Hyperacusis

Hyperacusis is a rare auditory condition that affects about 1 out of 50,000 people. It makes it difficult to deal with ordinary sounds, and is sometimes called “sound sensitivity” or “noise sensitivity.” For a person with hyperacusis, some environmental sounds might seem unbearably loud, even though other people are not bothered by them or don’t even notice them. It tends to be accompanied by tinnitus, or “ringing in the ears,” which might also sound like buzzing. Whereas many hearing disorders are also accompanied by hearing loss, hyperacusis tends to occur in people with otherwise normal hearing.
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Typical Symptoms of Hyperacusis

Hyperacusis can dramatically affect a person’s everyday life. People with hyperacusis may suffer complications including:

  • Pain in the ears
  • Anxiety
  • Depression
  • Relationship difficulties
  • Social isolation and avoidance; trouble connecting with other people

Those with hyperacusis frequently complain about unbearable noise from sounds like:

  • Car engines
  • Running faucets
  • Loud conversations, like in a busy restaurant
  • Kitchen appliances (refrigerators and dishwashers)

While some people are mildly bothered by these sounds and may complain that they are annoying, others can have more severe symptoms like seizures or loss of balance.

Hyperacusis is not a problem with the ears, but with the brain. The brain exaggerates some sounds, which is what makes them so unbearable. Typically loud sounds are associated with danger, so when these benign environmental sounds are presented as loud, dangerous sounds, it can be very psychologically disorienting.

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What Causes Hyperacusis?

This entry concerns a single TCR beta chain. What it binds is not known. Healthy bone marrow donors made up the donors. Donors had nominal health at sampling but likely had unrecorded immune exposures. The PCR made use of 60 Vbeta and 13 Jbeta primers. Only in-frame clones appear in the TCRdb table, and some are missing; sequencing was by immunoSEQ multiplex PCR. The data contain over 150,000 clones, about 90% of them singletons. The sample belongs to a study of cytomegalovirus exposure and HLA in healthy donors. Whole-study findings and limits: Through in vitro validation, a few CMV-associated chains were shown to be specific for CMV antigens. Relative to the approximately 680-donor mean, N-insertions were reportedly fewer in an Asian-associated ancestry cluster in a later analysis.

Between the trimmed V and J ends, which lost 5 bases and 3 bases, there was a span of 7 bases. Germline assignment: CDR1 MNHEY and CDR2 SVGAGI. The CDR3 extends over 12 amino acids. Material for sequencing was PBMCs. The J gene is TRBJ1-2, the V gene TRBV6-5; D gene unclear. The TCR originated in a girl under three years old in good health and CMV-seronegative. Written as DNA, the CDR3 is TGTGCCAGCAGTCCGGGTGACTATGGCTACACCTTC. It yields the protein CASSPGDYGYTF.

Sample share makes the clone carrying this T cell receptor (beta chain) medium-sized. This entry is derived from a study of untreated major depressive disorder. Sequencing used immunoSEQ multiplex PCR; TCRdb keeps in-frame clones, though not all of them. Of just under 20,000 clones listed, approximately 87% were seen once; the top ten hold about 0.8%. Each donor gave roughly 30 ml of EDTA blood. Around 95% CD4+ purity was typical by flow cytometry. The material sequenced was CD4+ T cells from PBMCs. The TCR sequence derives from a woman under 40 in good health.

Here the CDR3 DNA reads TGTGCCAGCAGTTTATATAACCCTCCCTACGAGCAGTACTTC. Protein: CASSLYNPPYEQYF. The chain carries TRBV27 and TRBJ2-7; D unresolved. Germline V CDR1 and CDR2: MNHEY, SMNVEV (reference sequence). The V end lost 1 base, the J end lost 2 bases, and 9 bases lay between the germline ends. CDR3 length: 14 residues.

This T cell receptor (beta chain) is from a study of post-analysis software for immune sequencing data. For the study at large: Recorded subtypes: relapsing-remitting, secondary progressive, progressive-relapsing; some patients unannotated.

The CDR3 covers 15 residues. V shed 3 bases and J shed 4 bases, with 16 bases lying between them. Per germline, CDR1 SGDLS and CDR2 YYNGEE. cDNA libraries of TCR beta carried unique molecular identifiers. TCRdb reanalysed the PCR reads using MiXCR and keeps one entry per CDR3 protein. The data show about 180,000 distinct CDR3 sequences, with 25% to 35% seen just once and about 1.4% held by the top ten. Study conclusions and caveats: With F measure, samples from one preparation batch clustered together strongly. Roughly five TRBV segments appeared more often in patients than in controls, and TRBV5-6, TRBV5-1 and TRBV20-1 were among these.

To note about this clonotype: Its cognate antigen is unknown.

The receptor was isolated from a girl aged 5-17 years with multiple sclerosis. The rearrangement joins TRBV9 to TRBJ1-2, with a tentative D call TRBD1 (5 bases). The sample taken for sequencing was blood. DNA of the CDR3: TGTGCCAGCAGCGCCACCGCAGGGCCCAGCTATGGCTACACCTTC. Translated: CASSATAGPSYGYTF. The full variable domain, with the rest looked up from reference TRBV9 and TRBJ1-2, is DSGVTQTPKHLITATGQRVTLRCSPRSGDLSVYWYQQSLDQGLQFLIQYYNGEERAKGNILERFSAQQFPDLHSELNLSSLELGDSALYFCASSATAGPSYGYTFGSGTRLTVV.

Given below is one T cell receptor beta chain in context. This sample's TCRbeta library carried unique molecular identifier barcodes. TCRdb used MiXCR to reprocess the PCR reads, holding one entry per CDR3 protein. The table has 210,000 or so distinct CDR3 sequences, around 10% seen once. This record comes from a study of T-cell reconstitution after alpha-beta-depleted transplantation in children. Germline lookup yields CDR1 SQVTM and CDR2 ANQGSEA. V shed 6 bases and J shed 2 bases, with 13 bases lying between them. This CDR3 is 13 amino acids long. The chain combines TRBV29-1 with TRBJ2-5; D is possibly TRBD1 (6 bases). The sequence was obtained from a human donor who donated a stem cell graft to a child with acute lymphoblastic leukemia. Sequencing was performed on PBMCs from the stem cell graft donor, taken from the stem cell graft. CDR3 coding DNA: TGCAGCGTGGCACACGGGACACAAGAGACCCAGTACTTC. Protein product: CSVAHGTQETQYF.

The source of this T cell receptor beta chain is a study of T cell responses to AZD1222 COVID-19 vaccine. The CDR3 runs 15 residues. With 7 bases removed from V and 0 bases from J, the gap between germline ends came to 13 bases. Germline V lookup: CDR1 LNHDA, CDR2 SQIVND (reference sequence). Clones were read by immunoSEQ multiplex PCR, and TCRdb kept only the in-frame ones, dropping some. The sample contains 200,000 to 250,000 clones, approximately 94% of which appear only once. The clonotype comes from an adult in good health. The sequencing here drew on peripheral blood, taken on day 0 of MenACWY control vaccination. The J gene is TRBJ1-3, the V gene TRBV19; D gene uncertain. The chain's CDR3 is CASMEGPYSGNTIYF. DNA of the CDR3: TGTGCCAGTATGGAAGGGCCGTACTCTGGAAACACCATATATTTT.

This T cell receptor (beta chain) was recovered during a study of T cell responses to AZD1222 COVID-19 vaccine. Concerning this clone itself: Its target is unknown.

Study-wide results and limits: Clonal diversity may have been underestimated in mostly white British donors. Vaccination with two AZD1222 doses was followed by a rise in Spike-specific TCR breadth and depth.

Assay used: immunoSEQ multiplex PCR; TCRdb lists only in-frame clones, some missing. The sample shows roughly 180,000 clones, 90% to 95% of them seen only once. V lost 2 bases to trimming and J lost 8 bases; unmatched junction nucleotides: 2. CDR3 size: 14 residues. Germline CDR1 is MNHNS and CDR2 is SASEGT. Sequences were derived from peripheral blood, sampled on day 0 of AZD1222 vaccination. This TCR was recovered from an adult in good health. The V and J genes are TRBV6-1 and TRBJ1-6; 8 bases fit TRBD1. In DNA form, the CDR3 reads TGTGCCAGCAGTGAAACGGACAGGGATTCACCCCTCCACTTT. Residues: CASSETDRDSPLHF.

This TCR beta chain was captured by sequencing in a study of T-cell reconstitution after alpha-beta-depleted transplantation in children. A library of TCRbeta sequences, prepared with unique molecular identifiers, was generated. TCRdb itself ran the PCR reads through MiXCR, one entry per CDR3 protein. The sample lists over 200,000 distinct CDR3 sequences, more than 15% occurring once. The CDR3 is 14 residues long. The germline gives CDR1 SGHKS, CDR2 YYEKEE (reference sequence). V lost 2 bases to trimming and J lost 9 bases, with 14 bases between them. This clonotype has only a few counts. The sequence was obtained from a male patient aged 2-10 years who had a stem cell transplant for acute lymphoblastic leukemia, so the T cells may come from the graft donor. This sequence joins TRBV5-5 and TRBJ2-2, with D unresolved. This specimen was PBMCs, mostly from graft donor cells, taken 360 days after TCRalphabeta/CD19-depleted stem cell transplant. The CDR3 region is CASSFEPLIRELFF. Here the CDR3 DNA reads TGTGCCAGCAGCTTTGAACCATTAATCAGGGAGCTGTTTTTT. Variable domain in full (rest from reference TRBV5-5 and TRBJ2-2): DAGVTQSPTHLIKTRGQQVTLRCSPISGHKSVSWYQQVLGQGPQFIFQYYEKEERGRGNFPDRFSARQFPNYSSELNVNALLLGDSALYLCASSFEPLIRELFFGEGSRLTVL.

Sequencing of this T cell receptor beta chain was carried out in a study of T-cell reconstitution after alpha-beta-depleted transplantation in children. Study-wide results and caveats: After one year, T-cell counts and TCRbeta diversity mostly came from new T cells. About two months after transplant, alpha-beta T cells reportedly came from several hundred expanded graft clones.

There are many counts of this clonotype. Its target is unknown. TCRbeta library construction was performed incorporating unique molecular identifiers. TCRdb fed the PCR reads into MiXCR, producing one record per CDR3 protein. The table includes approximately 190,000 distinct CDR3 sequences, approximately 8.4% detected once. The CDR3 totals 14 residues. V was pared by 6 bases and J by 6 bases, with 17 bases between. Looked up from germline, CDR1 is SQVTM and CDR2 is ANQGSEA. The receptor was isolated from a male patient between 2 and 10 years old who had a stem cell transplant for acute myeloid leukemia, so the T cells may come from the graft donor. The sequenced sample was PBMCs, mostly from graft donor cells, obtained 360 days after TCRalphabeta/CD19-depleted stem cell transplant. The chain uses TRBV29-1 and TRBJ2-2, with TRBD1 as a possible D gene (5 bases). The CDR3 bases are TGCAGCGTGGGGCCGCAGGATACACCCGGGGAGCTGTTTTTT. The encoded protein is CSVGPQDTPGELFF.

People are not usually born with hyperacusis, but develop it after a disease or injury. Some scenarios after which hyperacusis develops include:

  • Head injury
  • Ear damage following medication or other ototoxic substance
  • Viral infections of the facial nerve or inner ear (such as Bell’s palsy)
  • TMJ disorder
  • Lyme disease
  • Tay-Sachs disease
  • Migraine headaches
  • Regular Valium use
  • Some forms of epilepsy
  • Chronic fatigue syndrome
  • Meniere’s disease
  • PTSD
  • Depression
  • Autism
  • Surgery of the jaw or face
  • Williams syndrome

Hyperacusis can sometimes be caused by exposure to a loud sound. A single, loud gunshot, or exposure to loud sounds over a long period, can sometimes cause hyperacusis.

Diagnosis

We provide diagnosis and treatment of hyperacusis at Suncoast Audiology. We will go over your medical history with you, examine your ears, and give you a hearing test. If you think you might have hyperacusis, call us today to make an appointment.

Treatment

The treatment of hyperacusis varies with the cause. If your hyperacusis began after a head injury, it may get better on its own after some time.

If hyperacusis persists for a long time, we may suggest “sound desensitization” therapy. One of our specialists will help you retrain your brain, over time, to respond less dramatically to softer sounds. This usually involves a program of listening to quiet sounds for a period of time every day, and gradually increasing the volume to louder and louder sounds. A device is worn on the ear that plays a kind of static noise. The therapy usually takes six months to a year.

If hyperacusis is causing a great deal of stress or agitation in your life, your doctor may prescribe medicine to help you relax.

Other Remedies

Research is scant on the wide variety of treatments that may help with hyperacusis. Some patients have reported being helped by acupuncture and relaxation exercises. Audio integration therapy (AIT) is a treatment typically used for autism which involves listening to music throughout the day at different loudness levels.

Avoid Earplugs

Some patients with hyperacusis are tempted to wear earplugs throughout the day to reduce the volume of the noises they find unbearable. While this does work in the short term, it can actually make the condition more difficult. By wearing earplugs, you avoid the desensitization that comes with allowing yourself to be exposed to the noises at normal volume. When you remove the earplugs, the noises may be even more unpleasant than they were before. Consult your doctor before using earplugs as a remedy for hyperacusis.

f you think you or a loved one may be showing signs of hyperacusis, make an appointment with us today to find out what we can do to help you with the condition.

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Suncoast Audiology

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727-977-5222

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